11. Go tubing
Speaking of moving water, one of the best things to do is a nice slow float down the river punctuated by the thrill of the occasional whitewater. There are several companies in Townsend that will let you rent the tube, drop you off and pick you up. This is the best option if you don’t know the river. One of our favorites is River Rat Tubing. A couple of tips, always wear a good water shoe and make sure you know what’s around the bend. Once, for my high school graduation, we tried to float the river with my grandparents – who would have been in their 60s. We spend most of the time fishing Papaw out of the overhanging trees and I found myself barefoot and sprinting along the rocks at the river’s edge to keep Nanny from being carried away downstream to the Gulf of Mexico.
12. Tour historic buildings
I find the mountain life prior to the establishment of the park incredibly interesting. Whether it’s the Caughrons keeping livestock in the high mountains above Cades Cove for the summer or the small communities like Elkmont that came and went, life in the mountains prior to the park has stories that have been chiefly forgotten. For instance? In an interview, one of the Walker Sisters – sisters who held rights to live in the park in the 50s and 60s – said when she was young you didn’t see bears in the mountains, they’d only started to return when the park put protections on them.
13. Explore nearby attractions
One can’t vacation on scenic views alone. Communities on the outskirts of the park have grown and thrived, providing entertainment, lodging and food. Whether it’s the railroad at Bryson City (highly recommend), or Dollywood (also highly recommend) in Pigeon Forge, there is so much to keep your family entertained. From the quiet side of the Smokies in Townsend to Sevierville, home to global superstar Dolly Parton, there’s something for everyone, including Ripley’s Aquarium in Gatlinburg (another local favorite).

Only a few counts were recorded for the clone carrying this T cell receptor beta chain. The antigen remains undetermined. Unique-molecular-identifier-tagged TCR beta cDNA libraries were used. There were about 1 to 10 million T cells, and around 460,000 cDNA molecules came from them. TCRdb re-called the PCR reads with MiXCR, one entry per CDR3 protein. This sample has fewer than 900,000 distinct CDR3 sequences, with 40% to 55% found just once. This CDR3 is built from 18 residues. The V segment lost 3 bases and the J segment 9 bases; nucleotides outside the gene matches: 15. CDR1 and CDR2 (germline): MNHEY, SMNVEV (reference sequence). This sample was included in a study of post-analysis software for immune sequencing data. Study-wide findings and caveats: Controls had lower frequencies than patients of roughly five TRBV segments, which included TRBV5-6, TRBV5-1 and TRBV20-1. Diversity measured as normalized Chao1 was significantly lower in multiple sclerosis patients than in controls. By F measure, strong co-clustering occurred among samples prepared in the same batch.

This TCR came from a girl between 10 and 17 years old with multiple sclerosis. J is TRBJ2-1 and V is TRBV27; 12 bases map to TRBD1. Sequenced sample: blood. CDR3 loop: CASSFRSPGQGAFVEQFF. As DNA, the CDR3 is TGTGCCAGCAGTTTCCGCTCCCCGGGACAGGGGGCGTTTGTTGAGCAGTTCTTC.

14. Go whitewater rafting or kayaking
The Pigeon River as it flows through Cocke County provides good whitewater rafting rapids up near the Hartford Area. It’s not as good as the whitewater down on the Ocoee River where they hosted Olympic events in 1996 but it’s fun. Again, we recommend Smoky Mountain River Rat.
15. Visit the Appalachian Trail
When I think of the Appalachian trail, I think of Frodo quoting his uncle Bilbo in the Fellowship of the Ring “You step onto the road, and if you don’t keep your feet, there’s no knowing where you might be swept off to.” The pull of the Appalachian Trail feels like that to me. There’s always one more peak calling you forward. I’ll never hike from Georgia to Maine, but I enjoy walking on the trail that gives me that option, even if it’s for a short time.
16. Go horseback riding
Another connection to the old ways, tackling a mountain trail by horse is an experience in time travel. Equestrians may ride their own horse on select trails in the park. You are free to ride on more than 550 miles of the 800 miles of maintained trails. You can also pay for a guided horseback ride, some of the many locations are listed below:
- Cades Cove Riding Stable | (865) 448-9009
- Smokemont Riding Stable | Cherokee, NC | (828) 497-2373
- Smoky Mountain Riding Stable | Gatlinburg, TN | (865) 436-5634
- Sugarlands Riding Stable | Gatlinburg, TN | (865) 436-3535
- Big Rock Dude Ranch | Pigeon Forge TN (865) 428-9398
17. Visit Mt. LeConte
There are five trails up to Mt. LeConte and none of them are to be taken lightly. If you have not made arrangements to stay at LeConte Lodge, make sure you leave plenty of time to hike back out, remembering the sun sets early in the mountains.
18. Watch the sunrise or sunset
There is nothing better than watching the sun come up over the mountains. Find a nice view of the mountains to the east and wait for a show of colors like you’ve never seen. Though the sun sets in the west, there are often some great views at sunset as well.
19. Drive the Blue Ridge Parkway
Though it runs all the way up into Virginia, a short drive on the Blue Ridge Parkway will provide scenic views like none other. Add a trip to Maggie Valley or Cherokee to get the most out of your experience.
What is your favorite thing to do in the Smoky Mountains? Let us know in the comments below.